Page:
The last Neanderthals were snuffed out around 40,000 years ago. But what led to their demise – and whether our own ancestors had a hand in their downfall – is an enduring mystery.
A new study, published in the journal PLoS ONE, suggests that simple fluctuations in the make-up of the population – and a dose of bad luck – were probably enough to push Neanderthals over the edge.
Over the years, scientists have invoked everything from climate change to disease epidemics to explain Neanderthals’ extinction.
One leading theory, that the arrival of modern humans in Europe was responsible, remains popular and is fuelled by an outdated view of Neanderthals as hulking oafs.
“What we used to know or think we knew was that we were superior,” says Krist Vaesen from Eindhoven University of Technology in the Netherlands.
But evidence is stacking up showing that Neanderthals were every bit as sophisticated as our own forebears.
Another theory suggests that although our ancestors weren’t superior, they were more numerous, arriving in a constant trickle from Africa.
In any case, none of these external explanations are necessary to explain the Neanderthals’ demise, according to Vaesen and his colleagues.
“One thing we know about the Neanderthal population is that it was very small,” he says. Estimates suggest there were only ever 5000 to 70,000 Neanderthals at any given time, spread across Eurasia in even smaller, isolated bands.
That’s not unusual: most early human species had small population sizes. Modern humans are a notable outlier. But the population boom that saw Homo sapiens numbers skyrocket occurred around 15,000 years ago, long after Neanderthals met their end.
Small populations can be particularly vulnerable to internal genetic and demographic factors. For instance, inbreeding – common among Neanderthals – imposes a fitness cost. Low population density, which can hinder attempts to find mates, or hunt and parent cooperatively, and random fluctuations in births, deaths and the balance of females to males can also have an outsized influence on small populations.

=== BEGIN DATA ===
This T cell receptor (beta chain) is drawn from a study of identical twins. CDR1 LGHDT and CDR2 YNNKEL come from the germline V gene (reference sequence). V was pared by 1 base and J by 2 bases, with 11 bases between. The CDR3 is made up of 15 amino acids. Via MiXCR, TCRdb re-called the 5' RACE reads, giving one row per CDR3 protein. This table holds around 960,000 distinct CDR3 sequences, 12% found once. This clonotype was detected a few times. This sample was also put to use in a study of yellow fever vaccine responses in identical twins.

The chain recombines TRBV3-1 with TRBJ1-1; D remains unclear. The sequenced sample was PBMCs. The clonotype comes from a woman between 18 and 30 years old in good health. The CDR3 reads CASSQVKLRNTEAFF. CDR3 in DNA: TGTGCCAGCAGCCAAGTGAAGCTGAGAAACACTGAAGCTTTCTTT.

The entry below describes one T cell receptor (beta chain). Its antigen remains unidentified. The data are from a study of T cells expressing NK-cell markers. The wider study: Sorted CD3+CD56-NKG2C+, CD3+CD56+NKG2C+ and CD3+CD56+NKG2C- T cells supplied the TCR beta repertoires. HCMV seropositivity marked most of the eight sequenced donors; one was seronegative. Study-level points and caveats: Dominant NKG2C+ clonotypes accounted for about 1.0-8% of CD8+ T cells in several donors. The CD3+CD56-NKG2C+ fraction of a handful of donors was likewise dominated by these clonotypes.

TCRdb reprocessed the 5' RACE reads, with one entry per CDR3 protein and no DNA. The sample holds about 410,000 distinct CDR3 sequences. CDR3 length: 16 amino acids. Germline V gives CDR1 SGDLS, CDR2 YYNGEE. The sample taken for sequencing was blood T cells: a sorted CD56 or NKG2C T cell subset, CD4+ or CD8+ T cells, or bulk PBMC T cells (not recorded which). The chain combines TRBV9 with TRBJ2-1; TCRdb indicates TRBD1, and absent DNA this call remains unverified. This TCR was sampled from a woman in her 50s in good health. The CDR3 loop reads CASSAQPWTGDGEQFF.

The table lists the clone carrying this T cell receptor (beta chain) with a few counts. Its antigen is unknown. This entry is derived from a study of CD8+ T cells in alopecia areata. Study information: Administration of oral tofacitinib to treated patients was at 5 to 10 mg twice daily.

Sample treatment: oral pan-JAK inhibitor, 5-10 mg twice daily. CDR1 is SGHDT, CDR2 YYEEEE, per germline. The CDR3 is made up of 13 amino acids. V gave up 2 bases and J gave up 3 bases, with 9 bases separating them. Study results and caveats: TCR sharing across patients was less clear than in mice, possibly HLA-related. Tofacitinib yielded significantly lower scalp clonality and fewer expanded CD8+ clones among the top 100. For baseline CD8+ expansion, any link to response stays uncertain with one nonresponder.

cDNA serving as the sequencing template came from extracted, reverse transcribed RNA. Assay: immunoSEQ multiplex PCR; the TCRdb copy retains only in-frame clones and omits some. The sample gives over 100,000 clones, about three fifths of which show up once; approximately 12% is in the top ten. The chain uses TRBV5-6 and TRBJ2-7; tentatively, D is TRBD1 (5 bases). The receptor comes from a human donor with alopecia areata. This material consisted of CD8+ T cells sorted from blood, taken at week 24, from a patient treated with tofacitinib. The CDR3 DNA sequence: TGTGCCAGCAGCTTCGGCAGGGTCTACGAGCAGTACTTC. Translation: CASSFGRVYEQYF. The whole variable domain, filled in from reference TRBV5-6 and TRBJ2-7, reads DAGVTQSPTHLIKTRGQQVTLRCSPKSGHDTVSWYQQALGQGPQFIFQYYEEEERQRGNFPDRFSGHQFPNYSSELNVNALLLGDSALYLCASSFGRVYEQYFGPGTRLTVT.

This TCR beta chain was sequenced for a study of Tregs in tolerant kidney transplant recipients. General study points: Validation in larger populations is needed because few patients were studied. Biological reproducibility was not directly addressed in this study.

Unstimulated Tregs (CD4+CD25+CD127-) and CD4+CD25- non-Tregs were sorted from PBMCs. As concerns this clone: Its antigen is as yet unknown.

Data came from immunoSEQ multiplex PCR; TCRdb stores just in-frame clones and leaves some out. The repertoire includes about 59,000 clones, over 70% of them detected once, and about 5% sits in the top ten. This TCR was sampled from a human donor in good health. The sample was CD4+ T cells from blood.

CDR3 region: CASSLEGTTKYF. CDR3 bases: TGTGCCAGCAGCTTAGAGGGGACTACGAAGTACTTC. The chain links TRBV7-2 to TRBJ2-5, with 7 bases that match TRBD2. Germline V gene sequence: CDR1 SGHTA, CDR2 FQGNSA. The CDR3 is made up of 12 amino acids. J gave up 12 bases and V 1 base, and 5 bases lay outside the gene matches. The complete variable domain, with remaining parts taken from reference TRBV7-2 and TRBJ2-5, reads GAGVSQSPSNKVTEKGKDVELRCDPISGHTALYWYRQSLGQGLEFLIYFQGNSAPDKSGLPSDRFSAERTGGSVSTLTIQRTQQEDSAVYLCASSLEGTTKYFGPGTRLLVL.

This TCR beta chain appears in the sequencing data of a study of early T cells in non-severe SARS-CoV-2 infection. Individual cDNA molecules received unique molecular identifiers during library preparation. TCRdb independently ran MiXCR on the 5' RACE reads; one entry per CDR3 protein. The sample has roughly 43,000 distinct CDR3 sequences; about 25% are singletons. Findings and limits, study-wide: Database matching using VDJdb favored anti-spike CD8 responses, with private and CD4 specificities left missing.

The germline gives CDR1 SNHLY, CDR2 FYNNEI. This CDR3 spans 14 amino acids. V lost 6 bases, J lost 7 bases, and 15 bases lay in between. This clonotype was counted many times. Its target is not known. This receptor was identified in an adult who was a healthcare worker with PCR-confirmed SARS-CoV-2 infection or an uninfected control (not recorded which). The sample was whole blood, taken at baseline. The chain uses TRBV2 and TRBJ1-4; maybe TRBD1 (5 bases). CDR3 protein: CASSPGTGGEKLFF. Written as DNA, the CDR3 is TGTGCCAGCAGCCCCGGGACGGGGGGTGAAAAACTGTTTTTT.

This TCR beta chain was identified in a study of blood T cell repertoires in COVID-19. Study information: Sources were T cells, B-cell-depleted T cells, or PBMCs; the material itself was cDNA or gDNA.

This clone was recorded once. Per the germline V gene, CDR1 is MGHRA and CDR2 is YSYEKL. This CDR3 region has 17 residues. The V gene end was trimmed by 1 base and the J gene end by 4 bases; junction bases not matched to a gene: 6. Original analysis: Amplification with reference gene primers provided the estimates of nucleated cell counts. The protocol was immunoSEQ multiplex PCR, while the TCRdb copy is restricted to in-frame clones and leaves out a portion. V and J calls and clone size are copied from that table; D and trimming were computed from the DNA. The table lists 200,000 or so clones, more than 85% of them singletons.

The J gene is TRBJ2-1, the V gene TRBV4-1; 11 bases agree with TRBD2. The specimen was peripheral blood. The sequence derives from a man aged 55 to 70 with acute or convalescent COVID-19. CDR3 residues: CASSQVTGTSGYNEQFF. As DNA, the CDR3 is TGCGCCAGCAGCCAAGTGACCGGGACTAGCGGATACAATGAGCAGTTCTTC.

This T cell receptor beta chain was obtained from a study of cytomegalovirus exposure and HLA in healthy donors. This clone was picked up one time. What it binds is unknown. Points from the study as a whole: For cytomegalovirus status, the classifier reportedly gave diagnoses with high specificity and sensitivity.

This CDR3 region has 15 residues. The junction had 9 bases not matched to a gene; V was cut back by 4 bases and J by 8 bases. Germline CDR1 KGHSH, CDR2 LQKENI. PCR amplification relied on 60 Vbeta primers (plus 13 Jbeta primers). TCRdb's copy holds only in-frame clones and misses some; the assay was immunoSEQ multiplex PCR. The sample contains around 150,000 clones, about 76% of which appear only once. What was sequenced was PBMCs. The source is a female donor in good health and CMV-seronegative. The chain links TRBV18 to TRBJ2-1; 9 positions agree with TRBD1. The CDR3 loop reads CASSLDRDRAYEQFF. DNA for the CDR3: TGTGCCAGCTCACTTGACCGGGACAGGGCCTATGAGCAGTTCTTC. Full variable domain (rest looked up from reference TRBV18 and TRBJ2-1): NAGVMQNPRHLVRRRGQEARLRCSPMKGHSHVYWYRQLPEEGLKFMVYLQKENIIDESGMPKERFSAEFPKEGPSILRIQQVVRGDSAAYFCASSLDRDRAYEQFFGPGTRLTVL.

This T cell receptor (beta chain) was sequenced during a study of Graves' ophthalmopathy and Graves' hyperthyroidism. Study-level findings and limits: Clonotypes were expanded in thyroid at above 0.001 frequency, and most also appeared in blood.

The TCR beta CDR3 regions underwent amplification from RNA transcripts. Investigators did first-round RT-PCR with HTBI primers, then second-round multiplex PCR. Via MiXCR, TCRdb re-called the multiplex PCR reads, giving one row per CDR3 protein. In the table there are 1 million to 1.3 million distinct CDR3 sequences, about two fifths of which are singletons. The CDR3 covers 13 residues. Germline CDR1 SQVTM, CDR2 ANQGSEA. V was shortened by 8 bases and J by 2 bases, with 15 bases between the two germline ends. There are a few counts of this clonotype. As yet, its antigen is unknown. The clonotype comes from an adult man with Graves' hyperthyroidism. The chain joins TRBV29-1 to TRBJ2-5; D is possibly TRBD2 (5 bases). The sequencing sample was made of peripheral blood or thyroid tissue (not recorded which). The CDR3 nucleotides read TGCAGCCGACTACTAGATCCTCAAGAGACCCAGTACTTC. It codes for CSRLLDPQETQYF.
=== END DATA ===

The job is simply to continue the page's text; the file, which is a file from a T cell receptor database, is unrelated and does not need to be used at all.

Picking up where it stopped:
Starting with populations of between 50 and 5000 individuals, Vaesen and colleagues ran computer simulations, adding in these effects to see how the hypothetical populations fared over a 10,000-year period.
Inbreeding, though harmful, was not enough on its own to result in extinction, except in the smallest population.
When low population density was factored in, leading to 25% or fewer females giving birth each year, populations starting with up to 1000 individuals were destined to fail.
Adding in changes to population make-up – factors that are down to pure chance – saw populations of all sizes go the way of the Dodo.
“What it strongly suggests is that we need to take into account demography,” says Vaesen, rather than looking just at external factors. “And many models don’t do that.”
Humans, Vaesen concedes, could have made things worse.
It’s possible, he says, that “the mere presence of Homo sapiens in Europe and the Near East just made it much more difficult for Neanderthals to migrate among subpopulations,” thwarting any attempts by subpopulations to occasionally meet and mate.
And luck – of the more favourable kind – could also have played a role in our own species prehistory, says Vaesen.